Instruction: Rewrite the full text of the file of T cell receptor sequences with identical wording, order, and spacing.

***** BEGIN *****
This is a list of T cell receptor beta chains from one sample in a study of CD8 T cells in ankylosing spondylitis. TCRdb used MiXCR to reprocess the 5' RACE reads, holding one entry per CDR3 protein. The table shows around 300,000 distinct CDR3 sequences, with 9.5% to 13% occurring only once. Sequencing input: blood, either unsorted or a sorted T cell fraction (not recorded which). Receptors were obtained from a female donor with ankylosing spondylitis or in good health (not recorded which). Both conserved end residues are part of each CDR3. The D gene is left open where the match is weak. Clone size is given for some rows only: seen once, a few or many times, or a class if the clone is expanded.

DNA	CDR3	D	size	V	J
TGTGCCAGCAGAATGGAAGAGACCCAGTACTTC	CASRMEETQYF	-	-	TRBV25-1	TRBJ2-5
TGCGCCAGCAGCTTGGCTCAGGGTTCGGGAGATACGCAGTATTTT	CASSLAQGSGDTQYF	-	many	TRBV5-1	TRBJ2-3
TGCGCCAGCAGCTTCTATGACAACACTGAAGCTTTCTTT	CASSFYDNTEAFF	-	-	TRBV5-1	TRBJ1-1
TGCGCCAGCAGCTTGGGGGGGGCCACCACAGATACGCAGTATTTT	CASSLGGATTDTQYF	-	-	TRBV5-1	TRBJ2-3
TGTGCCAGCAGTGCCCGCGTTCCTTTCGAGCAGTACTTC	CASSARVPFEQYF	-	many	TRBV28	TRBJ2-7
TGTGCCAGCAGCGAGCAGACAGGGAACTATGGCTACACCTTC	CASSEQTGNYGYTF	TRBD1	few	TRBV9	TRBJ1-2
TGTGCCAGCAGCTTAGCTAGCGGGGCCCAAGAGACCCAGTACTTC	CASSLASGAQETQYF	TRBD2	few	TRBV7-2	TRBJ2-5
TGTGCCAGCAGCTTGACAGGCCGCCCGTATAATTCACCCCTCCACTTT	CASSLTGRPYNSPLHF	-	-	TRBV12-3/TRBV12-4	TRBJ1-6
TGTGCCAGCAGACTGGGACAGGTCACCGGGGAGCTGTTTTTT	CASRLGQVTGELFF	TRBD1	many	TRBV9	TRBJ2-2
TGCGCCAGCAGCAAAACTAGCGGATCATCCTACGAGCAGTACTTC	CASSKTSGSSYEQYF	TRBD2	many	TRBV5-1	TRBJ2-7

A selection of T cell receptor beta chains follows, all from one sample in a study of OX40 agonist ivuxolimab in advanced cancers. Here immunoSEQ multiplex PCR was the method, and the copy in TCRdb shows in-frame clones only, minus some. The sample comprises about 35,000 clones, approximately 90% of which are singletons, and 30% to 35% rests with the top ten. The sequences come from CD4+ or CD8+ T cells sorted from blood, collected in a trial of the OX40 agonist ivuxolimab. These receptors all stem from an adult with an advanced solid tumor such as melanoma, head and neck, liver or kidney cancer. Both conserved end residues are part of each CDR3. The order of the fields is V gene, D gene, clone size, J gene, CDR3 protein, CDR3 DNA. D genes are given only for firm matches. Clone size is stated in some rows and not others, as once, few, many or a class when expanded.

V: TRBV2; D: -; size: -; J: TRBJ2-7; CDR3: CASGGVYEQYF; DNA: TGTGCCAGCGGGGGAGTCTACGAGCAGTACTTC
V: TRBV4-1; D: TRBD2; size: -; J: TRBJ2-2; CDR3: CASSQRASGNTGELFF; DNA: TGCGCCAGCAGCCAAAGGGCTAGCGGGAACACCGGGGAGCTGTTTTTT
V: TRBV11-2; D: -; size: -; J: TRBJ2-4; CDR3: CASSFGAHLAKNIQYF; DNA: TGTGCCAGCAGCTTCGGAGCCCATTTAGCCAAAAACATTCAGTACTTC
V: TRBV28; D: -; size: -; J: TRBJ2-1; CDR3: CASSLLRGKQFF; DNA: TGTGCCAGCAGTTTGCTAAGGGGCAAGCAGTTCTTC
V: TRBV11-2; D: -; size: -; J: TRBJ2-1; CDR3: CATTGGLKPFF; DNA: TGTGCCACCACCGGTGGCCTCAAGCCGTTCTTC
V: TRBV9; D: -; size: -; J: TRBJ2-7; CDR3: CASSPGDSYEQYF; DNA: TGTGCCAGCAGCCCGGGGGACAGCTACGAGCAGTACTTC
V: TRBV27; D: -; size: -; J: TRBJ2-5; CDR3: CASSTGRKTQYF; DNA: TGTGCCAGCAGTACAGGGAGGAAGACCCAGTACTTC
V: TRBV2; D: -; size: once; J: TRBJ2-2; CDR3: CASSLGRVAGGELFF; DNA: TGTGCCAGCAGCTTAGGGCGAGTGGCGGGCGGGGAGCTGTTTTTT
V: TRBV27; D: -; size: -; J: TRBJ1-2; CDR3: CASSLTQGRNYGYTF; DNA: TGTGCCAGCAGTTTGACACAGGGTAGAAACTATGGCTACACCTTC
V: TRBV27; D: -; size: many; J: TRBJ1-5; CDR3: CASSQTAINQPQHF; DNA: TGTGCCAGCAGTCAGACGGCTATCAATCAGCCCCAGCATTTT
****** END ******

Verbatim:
This is a list of T cell receptor beta chains from one sample in a study of CD8 T cells in ankylosing spondylitis. TCRdb used MiXCR to reprocess the 5' RACE reads, holding one entry per CDR3 protein. The table shows around 300,000 distinct CDR3 sequences, with 9.5% to 13% occurring only once. Sequencing input: blood, either unsorted or a sorted T cell fraction (not recorded which). Receptors were obtained from a female donor with ankylosing spondylitis or in good health (not recorded which). Both conserved end residues are part of each CDR3. The D gene is left open where the match is weak. Clone size is given for some rows only: seen once, a few or many times, or a class if the clone is expanded.

DNA	CDR3	D	size	V	J
TGTGCCAGCAGAATGGAAGAGACCCAGTACTTC	CASRMEETQYF	-	-	TRBV25-1	TRBJ2-5
TGCGCCAGCAGCTTGGCTCAGGGTTCGGGAGATACGCAGTATTTT	CASSLAQGSGDTQYF	-	many	TRBV5-1	TRBJ2-3
TGCGCCAGCAGCTTCTATGACAACACTGAAGCTTTCTTT	CASSFYDNTEAFF	-	-	TRBV5-1	TRBJ1-1
TGCGCCAGCAGCTTGGGGGGGGCCACCACAGATACGCAGTATTTT	CASSLGGATTDTQYF	-	-	TRBV5-1	TRBJ2-3
TGTGCCAGCAGTGCCCGCGTTCCTTTCGAGCAGTACTTC	CASSARVPFEQYF	-	many	TRBV28	TRBJ2-7
TGTGCCAGCAGCGAGCAGACAGGGAACTATGGCTACACCTTC	CASSEQTGNYGYTF	TRBD1	few	TRBV9	TRBJ1-2
TGTGCCAGCAGCTTAGCTAGCGGGGCCCAAGAGACCCAGTACTTC	CASSLASGAQETQYF	TRBD2	few	TRBV7-2	TRBJ2-5
TGTGCCAGCAGCTTGACAGGCCGCCCGTATAATTCACCCCTCCACTTT	CASSLTGRPYNSPLHF	-	-	TRBV12-3/TRBV12-4	TRBJ1-6
TGTGCCAGCAGACTGGGACAGGTCACCGGGGAGCTGTTTTTT	CASRLGQVTGELFF	TRBD1	many	TRBV9	TRBJ2-2
TGCGCCAGCAGCAAAACTAGCGGATCATCCTACGAGCAGTACTTC	CASSKTSGSSYEQYF	TRBD2	many	TRBV5-1	TRBJ2-7

A selection of T cell receptor beta chains follows, all from one sample in a study of OX40 agonist ivuxolimab in advanced cancers. Here immunoSEQ multiplex PCR was the method, and the copy in TCRdb shows in-frame clones only, minus some. The sample comprises about 35,000 clones, approximately 90% of which are singletons, and 30% to 35% rests with the top ten. The sequences come from CD4+ or CD8+ T cells sorted from blood, collected in a trial of the OX40 agonist ivuxolimab. These receptors all stem from an adult with an advanced solid tumor such as melanoma, head and neck, liver or kidney cancer. Both conserved end residues are part of each CDR3. The order of the fields is V gene, D gene, clone size, J gene, CDR3 protein, CDR3 DNA. D genes are given only for firm matches. Clone size is stated in some rows and not others, as once, few, many or a class when expanded.

V: TRBV2; D: -; size: -; J: TRBJ2-7; CDR3: CASGGVYEQYF; DNA: TGTGCCAGCGGGGGAGTCTACGAGCAGTACTTC
V: TRBV4-1; D: TRBD2; size: -; J: TRBJ2-2; CDR3: CASSQRASGNTGELFF; DNA: TGCGCCAGCAGCCAAAGGGCTAGCGGGAACACCGGGGAGCTGTTTTTT
V: TRBV11-2; D: -; size: -; J: TRBJ2-4; CDR3: CASSFGAHLAKNIQYF; DNA: TGTGCCAGCAGCTTCGGAGCCCATTTAGCCAAAAACATTCAGTACTTC
V: TRBV28; D: -; size: -; J: TRBJ2-1; CDR3: CASSLLRGKQFF; DNA: TGTGCCAGCAGTTTGCTAAGGGGCAAGCAGTTCTTC
V: TRBV11-2; D: -; size: -; J: TRBJ2-1; CDR3: CATTGGLKPFF; DNA: TGTGCCACCACCGGTGGCCTCAAGCCGTTCTTC
V: TRBV9; D: -; size: -; J: TRBJ2-7; CDR3: CASSPGDSYEQYF; DNA: TGTGCCAGCAGCCCGGGGGACAGCTACGAGCAGTACTTC
V: TRBV27; D: -; size: -; J: TRBJ2-5; CDR3: CASSTGRKTQYF; DNA: TGTGCCAGCAGTACAGGGAGGAAGACCCAGTACTTC
V: TRBV2; D: -; size: once; J: TRBJ2-2; CDR3: CASSLGRVAGGELFF; DNA: TGTGCCAGCAGCTTAGGGCGAGTGGCGGGCGGGGAGCTGTTTTTT
V: TRBV27; D: -; size: -; J: TRBJ1-2; CDR3: CASSLTQGRNYGYTF; DNA: TGTGCCAGCAGTTTGACACAGGGTAGAAACTATGGCTACACCTTC
V: TRBV27; D: -; size: many; J: TRBJ1-5; CDR3: CASSQTAINQPQHF; DNA: TGTGCCAGCAGTCAGACGGCTATCAATCAGCCCCAGCATTTT